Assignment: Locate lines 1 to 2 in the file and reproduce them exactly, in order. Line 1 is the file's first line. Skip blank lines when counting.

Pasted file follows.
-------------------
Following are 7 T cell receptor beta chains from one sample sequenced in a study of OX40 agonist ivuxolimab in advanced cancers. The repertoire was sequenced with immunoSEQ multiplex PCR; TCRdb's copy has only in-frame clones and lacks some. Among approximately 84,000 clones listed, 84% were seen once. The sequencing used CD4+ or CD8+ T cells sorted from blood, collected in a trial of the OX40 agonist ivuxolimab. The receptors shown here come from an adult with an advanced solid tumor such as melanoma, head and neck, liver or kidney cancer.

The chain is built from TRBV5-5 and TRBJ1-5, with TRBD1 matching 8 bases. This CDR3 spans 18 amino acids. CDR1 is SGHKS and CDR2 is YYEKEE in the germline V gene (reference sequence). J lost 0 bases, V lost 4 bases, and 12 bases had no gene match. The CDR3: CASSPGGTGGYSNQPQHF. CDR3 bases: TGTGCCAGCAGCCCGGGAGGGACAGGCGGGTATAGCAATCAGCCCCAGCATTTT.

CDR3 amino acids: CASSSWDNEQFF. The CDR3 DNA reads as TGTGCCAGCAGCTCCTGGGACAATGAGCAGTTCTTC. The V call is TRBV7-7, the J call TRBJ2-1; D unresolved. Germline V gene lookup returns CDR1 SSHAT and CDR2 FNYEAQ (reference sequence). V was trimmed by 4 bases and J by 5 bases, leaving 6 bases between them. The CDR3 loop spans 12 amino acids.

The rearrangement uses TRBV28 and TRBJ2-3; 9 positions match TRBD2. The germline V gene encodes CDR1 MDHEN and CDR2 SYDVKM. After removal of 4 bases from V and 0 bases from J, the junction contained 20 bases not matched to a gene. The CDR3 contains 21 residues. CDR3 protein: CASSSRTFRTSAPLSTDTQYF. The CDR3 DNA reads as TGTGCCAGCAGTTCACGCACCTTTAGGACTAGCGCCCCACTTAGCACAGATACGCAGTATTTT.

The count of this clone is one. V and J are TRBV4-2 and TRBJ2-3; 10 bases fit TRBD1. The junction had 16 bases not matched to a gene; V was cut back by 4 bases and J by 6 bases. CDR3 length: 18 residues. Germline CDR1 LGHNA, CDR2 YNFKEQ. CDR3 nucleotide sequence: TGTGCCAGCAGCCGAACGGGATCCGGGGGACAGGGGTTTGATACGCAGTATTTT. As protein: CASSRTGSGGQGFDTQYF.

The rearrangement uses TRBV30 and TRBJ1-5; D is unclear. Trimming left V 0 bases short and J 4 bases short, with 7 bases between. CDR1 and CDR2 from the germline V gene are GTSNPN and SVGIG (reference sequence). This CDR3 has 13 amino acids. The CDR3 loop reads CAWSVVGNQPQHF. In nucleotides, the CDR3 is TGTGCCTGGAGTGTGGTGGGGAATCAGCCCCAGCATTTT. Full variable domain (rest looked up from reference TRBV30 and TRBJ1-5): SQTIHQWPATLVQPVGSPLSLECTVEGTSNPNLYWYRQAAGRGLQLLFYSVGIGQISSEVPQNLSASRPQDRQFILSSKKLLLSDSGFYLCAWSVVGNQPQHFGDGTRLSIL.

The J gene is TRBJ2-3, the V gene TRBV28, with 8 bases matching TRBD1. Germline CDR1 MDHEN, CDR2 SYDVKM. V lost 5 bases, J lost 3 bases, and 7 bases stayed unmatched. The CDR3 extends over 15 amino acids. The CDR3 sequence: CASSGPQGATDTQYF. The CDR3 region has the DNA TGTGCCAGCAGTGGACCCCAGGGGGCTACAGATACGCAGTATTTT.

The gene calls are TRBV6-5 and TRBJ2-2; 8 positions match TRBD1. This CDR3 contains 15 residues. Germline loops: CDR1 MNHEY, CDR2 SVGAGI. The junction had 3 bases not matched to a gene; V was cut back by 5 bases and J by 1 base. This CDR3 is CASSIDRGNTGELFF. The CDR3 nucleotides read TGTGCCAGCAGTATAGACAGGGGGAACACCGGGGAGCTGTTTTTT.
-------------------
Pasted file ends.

Following are 7 T cell receptor beta chains from one sample sequenced in a study of OX40 agonist ivuxolimab in advanced cancers. The repertoire was sequenced with immunoSEQ multiplex PCR; TCRdb's copy has only in-frame clones and lacks some. Among approximately 84,000 clones listed, 84% were seen once. The sequencing used CD4+ or CD8+ T cells sorted from blood, collected in a trial of the OX40 agonist ivuxolimab. The receptors shown here come from an adult with an advanced solid tumor such as melanoma, head and neck, liver or kidney cancer.

The chain is built from TRBV5-5 and TRBJ1-5, with TRBD1 matching 8 bases. This CDR3 spans 18 amino acids. CDR1 is SGHKS and CDR2 is YYEKEE in the germline V gene (reference sequence). J lost 0 bases, V lost 4 bases, and 12 bases had no gene match. The CDR3: CASSPGGTGGYSNQPQHF. CDR3 bases: TGTGCCAGCAGCCCGGGAGGGACAGGCGGGTATAGCAATCAGCCCCAGCATTTT.